AFS is more efficient and it scales better than NFS, for example. It has greater flexibility than an ordinary Unix file system. It also provides for greater stability through replication of system files. Because all authentication is based on Kerberos, AFS provides for considerably better security as well.
More information about AFS can be found in the AFS guide.
At NADA as well as at PDC there is a variety of machines, operating systems, projects, different versions of the same code &c that all have their special set of programs to run. To be able to maintain and use this large set of programs we supply you with the concept of modules, invoked by the `module' command. With the command `module add sp2' you add proper paths of SP2 related directories to your PATH variable. You will certainly need `module add heimdal'You may also find `module add local' useful. To list other available modules type `module avail'. Finally add these commands to the proper loginfile, usually at the end of .profile in your home directory (.cshrc if you are using tcsh).
We use Kerberos for local and remote authentication. One of the unpleasant realities of today is that computer networks are to be considered unsafe, and therefore it is important that secrets like passwords never are sent in cleartext across the network. Usually the password is sent like that when you log in remotely with telnet or rlogin or when you transfer files with ftp. It is therefore important to note that the high security must begin at the local machine, and this is why we distribute what we call the Kerberos Travelkit , that should be installed in your local machine prior to logging in to PDC.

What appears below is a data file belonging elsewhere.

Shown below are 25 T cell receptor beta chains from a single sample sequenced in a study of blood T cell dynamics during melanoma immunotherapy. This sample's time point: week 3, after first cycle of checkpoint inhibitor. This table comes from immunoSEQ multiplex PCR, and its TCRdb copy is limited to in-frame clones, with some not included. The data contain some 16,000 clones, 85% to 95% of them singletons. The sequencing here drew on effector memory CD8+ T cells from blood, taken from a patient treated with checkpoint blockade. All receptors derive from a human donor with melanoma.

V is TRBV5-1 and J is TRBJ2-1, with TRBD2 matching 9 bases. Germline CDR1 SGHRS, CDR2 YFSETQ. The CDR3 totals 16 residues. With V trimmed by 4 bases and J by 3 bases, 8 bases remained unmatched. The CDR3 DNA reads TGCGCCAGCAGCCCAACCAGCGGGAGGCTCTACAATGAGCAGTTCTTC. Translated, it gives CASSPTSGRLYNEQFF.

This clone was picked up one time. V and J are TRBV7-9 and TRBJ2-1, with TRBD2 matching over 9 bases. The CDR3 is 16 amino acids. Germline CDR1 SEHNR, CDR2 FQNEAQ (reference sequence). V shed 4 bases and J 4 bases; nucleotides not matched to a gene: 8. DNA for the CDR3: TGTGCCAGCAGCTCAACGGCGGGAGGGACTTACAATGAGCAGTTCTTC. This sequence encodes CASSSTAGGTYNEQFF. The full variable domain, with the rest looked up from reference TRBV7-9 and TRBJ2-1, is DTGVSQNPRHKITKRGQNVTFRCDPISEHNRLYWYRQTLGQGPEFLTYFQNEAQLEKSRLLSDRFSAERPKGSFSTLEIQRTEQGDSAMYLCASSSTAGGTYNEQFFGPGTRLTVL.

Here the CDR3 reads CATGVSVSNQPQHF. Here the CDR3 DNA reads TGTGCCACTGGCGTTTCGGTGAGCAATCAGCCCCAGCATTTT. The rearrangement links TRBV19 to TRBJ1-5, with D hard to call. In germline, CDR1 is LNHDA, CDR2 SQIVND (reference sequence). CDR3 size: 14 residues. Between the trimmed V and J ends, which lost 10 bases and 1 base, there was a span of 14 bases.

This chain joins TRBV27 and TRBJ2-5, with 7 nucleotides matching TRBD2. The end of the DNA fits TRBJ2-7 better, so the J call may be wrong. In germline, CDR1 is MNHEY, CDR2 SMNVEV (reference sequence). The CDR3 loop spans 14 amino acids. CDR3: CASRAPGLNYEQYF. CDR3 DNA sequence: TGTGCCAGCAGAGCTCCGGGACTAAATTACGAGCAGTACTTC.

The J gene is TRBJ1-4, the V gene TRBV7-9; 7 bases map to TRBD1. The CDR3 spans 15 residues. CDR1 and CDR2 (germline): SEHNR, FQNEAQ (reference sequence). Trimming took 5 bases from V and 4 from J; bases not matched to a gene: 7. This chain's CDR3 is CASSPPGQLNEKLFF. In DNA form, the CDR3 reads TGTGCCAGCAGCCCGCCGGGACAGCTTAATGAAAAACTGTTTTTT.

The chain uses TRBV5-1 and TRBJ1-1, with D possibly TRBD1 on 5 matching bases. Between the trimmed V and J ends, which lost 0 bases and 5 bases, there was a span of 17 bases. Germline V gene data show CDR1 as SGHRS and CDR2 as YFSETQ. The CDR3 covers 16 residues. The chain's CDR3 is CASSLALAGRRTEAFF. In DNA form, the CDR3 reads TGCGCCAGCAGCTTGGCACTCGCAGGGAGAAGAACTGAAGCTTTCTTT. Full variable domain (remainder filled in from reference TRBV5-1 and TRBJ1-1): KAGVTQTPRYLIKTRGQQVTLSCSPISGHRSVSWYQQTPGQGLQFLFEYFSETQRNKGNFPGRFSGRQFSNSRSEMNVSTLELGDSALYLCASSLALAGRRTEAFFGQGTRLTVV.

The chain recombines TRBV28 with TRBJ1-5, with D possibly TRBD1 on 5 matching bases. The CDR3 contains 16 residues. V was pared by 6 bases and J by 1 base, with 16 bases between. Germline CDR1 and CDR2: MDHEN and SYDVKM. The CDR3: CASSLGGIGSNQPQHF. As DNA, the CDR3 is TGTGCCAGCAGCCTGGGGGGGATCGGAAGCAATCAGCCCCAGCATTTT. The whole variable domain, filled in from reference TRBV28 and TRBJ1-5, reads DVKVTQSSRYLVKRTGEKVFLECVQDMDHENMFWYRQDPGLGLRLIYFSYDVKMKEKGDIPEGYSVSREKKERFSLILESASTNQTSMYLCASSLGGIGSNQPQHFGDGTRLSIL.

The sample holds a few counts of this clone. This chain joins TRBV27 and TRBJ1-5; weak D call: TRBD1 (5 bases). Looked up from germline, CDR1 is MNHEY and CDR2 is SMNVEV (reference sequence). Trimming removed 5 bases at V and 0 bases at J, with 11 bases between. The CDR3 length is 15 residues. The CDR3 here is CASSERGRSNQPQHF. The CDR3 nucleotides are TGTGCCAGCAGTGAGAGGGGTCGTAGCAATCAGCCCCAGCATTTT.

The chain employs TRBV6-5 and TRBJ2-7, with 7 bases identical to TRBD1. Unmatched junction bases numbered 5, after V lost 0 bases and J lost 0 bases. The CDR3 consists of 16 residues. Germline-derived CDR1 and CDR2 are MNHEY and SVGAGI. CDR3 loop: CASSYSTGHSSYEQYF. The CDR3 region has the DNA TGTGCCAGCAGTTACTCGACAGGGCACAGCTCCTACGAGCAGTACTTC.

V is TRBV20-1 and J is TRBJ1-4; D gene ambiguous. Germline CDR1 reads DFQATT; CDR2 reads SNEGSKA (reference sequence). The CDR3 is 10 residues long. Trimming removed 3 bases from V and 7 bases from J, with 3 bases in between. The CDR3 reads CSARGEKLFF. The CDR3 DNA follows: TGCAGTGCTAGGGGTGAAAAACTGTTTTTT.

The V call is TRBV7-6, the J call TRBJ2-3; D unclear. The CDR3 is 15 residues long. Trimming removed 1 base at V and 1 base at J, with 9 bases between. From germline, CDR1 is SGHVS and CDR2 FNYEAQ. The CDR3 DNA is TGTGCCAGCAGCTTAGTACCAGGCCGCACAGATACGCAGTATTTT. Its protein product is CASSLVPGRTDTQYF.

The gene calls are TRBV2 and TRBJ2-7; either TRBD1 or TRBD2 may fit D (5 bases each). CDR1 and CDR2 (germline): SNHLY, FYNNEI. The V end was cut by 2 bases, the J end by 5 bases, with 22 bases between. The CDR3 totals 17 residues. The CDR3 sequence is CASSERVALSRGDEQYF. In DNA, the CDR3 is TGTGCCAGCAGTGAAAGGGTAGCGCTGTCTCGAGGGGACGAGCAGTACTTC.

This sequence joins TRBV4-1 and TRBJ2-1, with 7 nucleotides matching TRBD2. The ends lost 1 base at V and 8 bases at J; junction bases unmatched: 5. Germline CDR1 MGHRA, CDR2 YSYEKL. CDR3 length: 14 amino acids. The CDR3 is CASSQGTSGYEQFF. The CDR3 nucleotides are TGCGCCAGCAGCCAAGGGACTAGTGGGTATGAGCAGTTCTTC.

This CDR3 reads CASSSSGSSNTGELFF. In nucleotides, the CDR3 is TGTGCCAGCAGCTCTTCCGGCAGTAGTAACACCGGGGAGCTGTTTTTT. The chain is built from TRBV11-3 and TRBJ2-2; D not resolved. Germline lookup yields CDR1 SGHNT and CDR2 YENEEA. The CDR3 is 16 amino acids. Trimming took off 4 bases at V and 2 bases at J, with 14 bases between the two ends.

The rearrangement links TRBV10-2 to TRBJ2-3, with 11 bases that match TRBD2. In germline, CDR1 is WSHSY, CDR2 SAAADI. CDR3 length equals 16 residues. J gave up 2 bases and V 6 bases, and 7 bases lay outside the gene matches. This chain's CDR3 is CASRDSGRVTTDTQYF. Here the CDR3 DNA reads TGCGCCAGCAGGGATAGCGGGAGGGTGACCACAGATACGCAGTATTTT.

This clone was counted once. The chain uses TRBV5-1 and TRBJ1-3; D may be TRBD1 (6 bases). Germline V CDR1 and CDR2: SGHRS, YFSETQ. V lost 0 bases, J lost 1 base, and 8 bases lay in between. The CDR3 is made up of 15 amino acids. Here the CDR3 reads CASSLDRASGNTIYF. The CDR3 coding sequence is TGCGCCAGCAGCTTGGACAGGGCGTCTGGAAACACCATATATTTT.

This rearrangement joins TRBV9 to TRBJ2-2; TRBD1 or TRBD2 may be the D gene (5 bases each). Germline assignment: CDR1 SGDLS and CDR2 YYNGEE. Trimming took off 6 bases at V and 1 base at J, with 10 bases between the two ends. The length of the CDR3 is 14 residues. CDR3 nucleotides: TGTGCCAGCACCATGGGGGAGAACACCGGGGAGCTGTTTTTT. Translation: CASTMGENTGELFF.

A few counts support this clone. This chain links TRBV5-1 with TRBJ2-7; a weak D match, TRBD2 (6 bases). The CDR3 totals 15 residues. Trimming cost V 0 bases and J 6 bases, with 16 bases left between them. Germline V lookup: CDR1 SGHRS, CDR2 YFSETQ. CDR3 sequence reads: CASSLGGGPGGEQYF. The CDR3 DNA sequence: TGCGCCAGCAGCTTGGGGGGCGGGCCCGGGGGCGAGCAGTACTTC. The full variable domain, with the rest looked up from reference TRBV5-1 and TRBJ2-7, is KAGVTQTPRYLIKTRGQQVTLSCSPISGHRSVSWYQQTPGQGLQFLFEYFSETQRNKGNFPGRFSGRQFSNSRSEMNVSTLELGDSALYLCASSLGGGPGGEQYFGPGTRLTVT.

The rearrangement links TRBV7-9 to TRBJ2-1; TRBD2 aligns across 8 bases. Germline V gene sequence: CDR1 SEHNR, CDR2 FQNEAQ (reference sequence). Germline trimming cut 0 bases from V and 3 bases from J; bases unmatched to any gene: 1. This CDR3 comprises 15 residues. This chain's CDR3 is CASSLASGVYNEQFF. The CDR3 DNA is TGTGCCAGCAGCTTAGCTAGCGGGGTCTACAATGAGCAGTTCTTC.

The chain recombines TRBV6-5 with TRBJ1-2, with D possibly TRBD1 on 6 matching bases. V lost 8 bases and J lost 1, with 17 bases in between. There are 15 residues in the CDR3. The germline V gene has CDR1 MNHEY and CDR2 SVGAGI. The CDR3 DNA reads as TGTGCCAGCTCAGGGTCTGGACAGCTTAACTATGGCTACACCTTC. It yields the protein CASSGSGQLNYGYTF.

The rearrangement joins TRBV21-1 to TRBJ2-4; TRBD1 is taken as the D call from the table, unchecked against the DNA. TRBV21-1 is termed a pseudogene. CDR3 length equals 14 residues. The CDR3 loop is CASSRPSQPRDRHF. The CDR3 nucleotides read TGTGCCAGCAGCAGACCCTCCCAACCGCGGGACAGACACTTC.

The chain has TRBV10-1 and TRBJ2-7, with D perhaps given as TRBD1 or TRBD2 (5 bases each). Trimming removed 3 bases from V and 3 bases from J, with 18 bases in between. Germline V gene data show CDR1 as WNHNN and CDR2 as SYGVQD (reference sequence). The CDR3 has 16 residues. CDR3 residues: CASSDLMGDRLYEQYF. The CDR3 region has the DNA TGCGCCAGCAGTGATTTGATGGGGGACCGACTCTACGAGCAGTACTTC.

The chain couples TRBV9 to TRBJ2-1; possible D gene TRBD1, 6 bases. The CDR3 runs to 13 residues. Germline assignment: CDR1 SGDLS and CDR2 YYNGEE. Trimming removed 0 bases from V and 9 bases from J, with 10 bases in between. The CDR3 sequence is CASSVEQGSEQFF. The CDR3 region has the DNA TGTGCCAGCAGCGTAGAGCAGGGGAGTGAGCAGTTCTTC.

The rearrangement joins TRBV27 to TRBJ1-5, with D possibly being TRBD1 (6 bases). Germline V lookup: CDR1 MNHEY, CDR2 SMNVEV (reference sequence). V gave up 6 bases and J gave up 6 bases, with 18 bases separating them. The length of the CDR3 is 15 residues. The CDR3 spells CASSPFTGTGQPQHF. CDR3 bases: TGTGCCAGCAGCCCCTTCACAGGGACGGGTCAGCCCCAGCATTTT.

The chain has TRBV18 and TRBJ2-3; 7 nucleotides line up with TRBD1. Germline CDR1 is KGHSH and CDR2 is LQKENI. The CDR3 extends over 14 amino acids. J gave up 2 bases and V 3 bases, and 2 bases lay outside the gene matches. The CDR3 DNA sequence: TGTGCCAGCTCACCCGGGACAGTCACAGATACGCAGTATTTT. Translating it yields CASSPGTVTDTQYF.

In the PDC environment, we have replaced telnet, rsh, rlogin, rcp (and hopefully soon also ftp) with kerberized equivalents that do not use your password to authenticate to the remote system. Instead they use a so-called ticket. This ticket is aquired in a secure way on the local machine (usually via one of the commands kinit or kauth) before a connection to the remote system is opened.
Unfortunately the ticket is bound to the machine it is created on, so it is not possible to bring over to the remote machine. Therefore there is no ticket present at the remote machine (i.e. at PDC) when logging in via f.i. kerberized telnet (which is the preferred method). Since a ticket is needed to access the file system it is therefore necessary to aquire this first of all. This is done with the command kauth, which asks for your password. Since the telnet connection is encrypted it is safe (enough) to submit the password here.
To prevent replay attacks authentication expires over time. You will have to prove your identity at regular intervals (usually once a day). This is usually only a problem for batch jobs that sit in a queue for a long time, and for that particular problem there are special measures available.
pdc-staff, $Date: 2004/11/15 15:57:51 $